Jesse Jackson reshaping goals of Rainbow Coalition
Boston — Jesse Jackson shook the American political tree in 1984. Although he wasn't the first black to seek a major-party nomination for president - Shirley Chisholm, who was a New York congresswoman at the time, did so in 1972 - the Rev. Mr. Jackson was the first to go to a national party convention with enough committed delegates to be a power broker.
And as one of the three Democratic presidential candidates who stayed the course all the way to San Francisco, Jackson was an unremitting reminder to Sen. Gary Hart and former Vice-President Walter Mondale of issues important to his constituency.
Now Jackson is trying to mold the political following he amassed - which he calls the Rainbow Coalition - into a cohesive organization that can influence both party politics and national policy.
Presiding Dec. 17 and 18 at a Chicago meeting called to set up a formal organization, Jackson declared: ''We're in a vintage year for coalition building! This new coalition crosses racial lines, stretches beyond geographical regions, spreads beyond religious beliefs, and bypasses sexual barriers.''
Besides positioning the Rainbow Coalition as a political vehicle that could propel him into the 1988 presidential race, Jackson has been busy lately trying to raise enough money to pay off his $700,000 debt from the 1984 campaign. He has so far raised more than $250,000, and may be near his goal of $350,000 which , with matching federal funds, would put the financial cap on the historymaking '84 campaign.
Jackson apparently has decided not to reclaim his office as national leader of Operation PUSH (People United to Serve Humanity), the civil rights organization he founded in the 1960s, with headquarters in Chicago.
He says the Rainbow Coalition, while obviously political, ''will not be pocketed in any one-party bag. We'll support Democrats. We'll back Republicans when they are right. We'll stand with independents, too.
''We have room for the locked out, the rejected, the poor, whites, blacks, Hispanics, Asian-Americans, and native Americans.''
Rainbow Coalition leaders ''will not wait for opinion polls,'' he said. ''We must go forward even if it hurts to do right. We can't give up on the dream.''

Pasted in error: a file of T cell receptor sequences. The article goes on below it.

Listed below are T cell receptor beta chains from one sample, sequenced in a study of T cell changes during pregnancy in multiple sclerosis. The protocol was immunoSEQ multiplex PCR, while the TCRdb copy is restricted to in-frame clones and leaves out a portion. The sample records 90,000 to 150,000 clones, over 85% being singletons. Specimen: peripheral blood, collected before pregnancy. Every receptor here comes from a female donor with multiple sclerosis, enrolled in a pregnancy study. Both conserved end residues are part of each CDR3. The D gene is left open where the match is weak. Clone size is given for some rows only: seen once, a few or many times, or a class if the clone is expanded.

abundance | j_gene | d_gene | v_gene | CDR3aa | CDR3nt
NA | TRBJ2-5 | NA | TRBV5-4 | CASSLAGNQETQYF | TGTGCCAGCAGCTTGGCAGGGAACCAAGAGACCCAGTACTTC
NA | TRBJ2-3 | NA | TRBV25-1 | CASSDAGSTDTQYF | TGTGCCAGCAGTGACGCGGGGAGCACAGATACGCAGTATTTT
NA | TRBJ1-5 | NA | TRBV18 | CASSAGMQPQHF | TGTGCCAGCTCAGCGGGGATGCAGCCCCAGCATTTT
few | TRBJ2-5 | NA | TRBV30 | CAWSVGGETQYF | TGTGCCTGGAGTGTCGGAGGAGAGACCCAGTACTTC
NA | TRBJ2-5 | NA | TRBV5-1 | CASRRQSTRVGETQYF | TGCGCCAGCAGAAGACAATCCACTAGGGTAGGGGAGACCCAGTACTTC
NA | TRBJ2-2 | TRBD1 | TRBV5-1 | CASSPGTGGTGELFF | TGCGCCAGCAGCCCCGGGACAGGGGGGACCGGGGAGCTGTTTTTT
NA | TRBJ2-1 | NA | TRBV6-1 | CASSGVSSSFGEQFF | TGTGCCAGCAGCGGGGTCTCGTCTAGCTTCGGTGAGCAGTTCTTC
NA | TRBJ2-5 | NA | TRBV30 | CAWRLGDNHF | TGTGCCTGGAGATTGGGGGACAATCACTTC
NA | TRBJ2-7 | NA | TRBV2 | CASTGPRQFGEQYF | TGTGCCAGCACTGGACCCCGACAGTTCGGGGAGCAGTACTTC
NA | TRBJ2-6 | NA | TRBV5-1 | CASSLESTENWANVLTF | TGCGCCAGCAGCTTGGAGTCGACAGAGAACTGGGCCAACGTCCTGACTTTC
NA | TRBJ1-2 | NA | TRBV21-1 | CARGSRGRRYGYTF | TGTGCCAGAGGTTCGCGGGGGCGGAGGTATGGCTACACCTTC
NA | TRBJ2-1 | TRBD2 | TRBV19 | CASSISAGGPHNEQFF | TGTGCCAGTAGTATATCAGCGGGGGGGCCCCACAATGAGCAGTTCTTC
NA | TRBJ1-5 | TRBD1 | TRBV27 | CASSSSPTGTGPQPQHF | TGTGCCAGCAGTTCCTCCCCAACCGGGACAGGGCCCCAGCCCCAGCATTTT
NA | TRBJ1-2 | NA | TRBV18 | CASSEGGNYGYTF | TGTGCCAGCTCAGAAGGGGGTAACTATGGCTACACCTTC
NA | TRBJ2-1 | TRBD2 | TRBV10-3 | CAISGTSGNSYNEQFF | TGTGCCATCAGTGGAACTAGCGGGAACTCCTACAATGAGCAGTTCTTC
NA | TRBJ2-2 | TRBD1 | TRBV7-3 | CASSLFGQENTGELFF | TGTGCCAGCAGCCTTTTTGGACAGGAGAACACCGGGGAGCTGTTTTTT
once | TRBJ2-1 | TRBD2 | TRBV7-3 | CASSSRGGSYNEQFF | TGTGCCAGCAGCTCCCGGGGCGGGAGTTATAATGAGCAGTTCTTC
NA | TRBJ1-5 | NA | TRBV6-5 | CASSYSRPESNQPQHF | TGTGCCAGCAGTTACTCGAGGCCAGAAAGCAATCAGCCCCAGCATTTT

The Rainbow has scheduled three events for early 1985 - a Jan. 12 nationwide, money-raising ''radiothon'' hosted by Bill Cosby; a Jan. 18 ''Ring Around the White House'' to protest South Africa's apartheid policies, and a March convention (the date is not yet set) in Gary, Ind., to elect national officers, says press spokeswoman Joyce Ferriabough.
As for personal plans, Jackson indicates he may go to South Africa in early February in response to an invitation from Episcopal Bishop Desmond Tutu, the 1984 Nobel Peace Prize winner. Bishop Tutu will officially become head of the South African Episcopal Church on Feb. 4. Jackson says he also plans to go to Nicaragua to attend inauguration festivities Jan. 10. And his wife, Jacqueline, will be traveling to Ethopia, Somali, and the Sudan.
As to PUSH, Jackson says: ''Times have changed; issues have changed since Operation PUSH was founded. In those days I wore dashikis and jeans. I have switched to suits in the 1980s. Things we talked about then - black mayors of big cities, reapportionment of congressional and state legislative districts - were radical. They are realities today. Times have changed. We have changed.'' But he is not severing his ties with either PUSH or Chicago, where the Rainbow Coalition also will have its headquarters.